Prime Minister Scott Morrison has challenged Labor leader Bill Shorten to explain how he plans to drive up wages for low-paid workers, while again warning it could lead to job losses.
Pay has emerged as a key policy divide between the major parties ahead of the election after Mr Shorten hinted he might tweak industrial laws to promote a “living wage” if Labor wins government.
Mr Morrison argues the opposition hasn’t detailed how it would do this and claims interfering with the work of the independent wage umpire would force businesses to sack people.
“He’s either lying to Australians that he can do something about their wages because he hasn’t explained how he’s actually going to do it,” he said on Thursday.
“If he’s telling the truth, then he’s putting an enormous cost on small and family businesses that will force them to lay off staff.”
Business lobby group Restaurant and Catering Australia is calling for a freeze on the minimum wage for the second year running, ahead of the Fair Work Commission’s 2019 review.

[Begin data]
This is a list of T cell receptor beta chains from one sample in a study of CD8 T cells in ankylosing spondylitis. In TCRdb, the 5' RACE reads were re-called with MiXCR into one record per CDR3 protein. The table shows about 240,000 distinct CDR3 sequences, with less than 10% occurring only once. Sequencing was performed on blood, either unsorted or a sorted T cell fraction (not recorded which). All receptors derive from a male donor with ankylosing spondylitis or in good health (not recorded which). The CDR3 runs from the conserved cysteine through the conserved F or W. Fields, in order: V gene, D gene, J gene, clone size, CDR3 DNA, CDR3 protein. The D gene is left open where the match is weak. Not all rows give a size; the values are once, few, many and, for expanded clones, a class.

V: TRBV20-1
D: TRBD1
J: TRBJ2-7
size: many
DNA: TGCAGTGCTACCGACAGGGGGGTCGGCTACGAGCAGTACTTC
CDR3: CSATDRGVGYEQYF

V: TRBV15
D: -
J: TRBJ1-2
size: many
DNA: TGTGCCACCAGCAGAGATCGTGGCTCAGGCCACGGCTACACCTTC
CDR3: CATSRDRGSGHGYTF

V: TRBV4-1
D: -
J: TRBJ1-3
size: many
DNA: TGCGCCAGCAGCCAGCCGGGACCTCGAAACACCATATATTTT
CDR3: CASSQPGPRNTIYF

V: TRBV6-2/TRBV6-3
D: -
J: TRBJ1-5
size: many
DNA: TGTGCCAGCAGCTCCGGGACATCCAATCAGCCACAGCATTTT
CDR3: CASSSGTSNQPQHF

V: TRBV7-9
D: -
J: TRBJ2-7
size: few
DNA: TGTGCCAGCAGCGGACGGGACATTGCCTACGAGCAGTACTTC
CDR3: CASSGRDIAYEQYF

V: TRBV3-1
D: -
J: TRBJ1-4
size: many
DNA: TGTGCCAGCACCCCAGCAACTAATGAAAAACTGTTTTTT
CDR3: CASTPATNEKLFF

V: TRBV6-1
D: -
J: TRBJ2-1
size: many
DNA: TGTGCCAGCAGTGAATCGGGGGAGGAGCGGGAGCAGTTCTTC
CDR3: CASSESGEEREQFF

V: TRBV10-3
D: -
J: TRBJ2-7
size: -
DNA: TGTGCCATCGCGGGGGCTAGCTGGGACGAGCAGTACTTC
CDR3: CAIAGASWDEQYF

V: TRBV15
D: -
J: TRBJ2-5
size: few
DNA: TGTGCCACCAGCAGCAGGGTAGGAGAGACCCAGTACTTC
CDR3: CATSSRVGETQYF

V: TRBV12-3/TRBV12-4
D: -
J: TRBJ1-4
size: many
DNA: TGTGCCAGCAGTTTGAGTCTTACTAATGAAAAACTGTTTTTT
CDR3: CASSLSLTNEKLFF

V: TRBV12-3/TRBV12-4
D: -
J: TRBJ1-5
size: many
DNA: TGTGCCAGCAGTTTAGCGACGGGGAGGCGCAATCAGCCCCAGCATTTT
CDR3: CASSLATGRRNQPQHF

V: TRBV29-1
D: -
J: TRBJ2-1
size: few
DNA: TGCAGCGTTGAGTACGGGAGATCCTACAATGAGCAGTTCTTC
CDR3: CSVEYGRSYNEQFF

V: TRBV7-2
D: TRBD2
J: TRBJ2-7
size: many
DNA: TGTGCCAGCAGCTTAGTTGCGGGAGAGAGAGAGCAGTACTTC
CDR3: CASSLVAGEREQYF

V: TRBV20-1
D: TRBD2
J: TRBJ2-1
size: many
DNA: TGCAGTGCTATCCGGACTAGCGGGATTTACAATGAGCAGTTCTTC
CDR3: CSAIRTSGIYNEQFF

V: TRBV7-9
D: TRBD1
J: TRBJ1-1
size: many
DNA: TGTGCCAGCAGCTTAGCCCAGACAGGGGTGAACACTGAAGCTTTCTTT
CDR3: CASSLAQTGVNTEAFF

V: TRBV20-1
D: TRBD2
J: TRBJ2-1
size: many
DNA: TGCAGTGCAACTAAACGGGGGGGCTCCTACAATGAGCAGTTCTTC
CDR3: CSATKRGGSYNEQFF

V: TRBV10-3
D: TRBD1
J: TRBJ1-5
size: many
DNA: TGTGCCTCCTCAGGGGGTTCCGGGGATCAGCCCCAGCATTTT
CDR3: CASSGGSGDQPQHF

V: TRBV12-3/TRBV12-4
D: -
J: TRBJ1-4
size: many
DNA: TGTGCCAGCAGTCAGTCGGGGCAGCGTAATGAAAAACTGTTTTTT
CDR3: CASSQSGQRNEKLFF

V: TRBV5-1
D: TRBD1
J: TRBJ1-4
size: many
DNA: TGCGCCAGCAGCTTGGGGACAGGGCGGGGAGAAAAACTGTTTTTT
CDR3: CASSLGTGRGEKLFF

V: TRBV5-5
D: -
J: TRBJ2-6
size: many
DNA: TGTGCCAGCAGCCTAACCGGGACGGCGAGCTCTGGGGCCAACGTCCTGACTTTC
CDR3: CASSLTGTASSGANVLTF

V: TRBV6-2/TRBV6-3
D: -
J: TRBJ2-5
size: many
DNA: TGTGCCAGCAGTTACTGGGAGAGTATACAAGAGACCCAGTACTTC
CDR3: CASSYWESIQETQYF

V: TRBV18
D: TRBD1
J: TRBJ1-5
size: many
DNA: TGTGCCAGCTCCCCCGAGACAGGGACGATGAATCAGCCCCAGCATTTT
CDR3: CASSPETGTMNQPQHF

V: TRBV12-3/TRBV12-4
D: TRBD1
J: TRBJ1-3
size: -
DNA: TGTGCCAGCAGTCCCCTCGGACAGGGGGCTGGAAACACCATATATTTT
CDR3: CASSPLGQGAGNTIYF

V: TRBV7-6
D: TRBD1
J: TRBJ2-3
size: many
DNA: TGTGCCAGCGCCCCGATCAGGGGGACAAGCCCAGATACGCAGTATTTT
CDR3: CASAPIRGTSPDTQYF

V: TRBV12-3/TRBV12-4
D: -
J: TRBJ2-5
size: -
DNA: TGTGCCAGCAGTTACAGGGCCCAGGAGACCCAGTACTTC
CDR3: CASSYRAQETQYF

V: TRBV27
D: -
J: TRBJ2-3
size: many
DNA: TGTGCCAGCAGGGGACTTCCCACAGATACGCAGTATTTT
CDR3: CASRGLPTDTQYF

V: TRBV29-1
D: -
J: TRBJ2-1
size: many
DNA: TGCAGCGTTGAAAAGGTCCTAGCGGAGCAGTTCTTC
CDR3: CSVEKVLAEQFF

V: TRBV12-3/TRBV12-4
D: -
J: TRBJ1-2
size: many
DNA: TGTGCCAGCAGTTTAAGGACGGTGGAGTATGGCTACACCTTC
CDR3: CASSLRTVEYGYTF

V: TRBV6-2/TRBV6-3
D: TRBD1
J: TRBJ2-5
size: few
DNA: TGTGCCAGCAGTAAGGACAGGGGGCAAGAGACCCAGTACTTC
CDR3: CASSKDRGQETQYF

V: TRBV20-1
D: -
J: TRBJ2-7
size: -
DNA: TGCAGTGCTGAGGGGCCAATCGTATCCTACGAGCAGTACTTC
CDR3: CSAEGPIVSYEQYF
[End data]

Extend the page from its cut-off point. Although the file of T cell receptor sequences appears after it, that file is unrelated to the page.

Major employer groups have locked in behind the Prime Minister’s warning that “unsustainable” pay increases could cost jobs.
But unions want the commission to deliver a $43-a-week increase in the minimum wage because low-paid workers are living in poverty.
“Minimum wages should be set by the independent umpire, which is the Fair Work Commission,” Mr Morrison said in Melbourne on Friday.
Significantly, however, the Prime Minister has not ruled out supporting a modest increase for Australia’s lowest-paid workers.
The government’s formal position on wages will become public soon. Its submission to the Fair Work Commission’s annual wage review must be lodged by Friday.
Business Council of Australia CEO Jennifer Westacott has also sounded the alarm for small businesses having to pay more in wages.
“I want people to have higher wages but I don’t want them to have higher wages that are then seen in lost jobs,” she told Sky News on Wednesday.
She said low-margin businesses could either sack people or pass on the cost to consumers in higher prices.
Mr Shorten has declared the coming election will be a referendum on wages and Labor is weighing up ways to encourage the Fair Work Commission to take more factors into account to ensure low-paid workers get a living wage. Unions define that as equating to 60 per cent of the national median wage.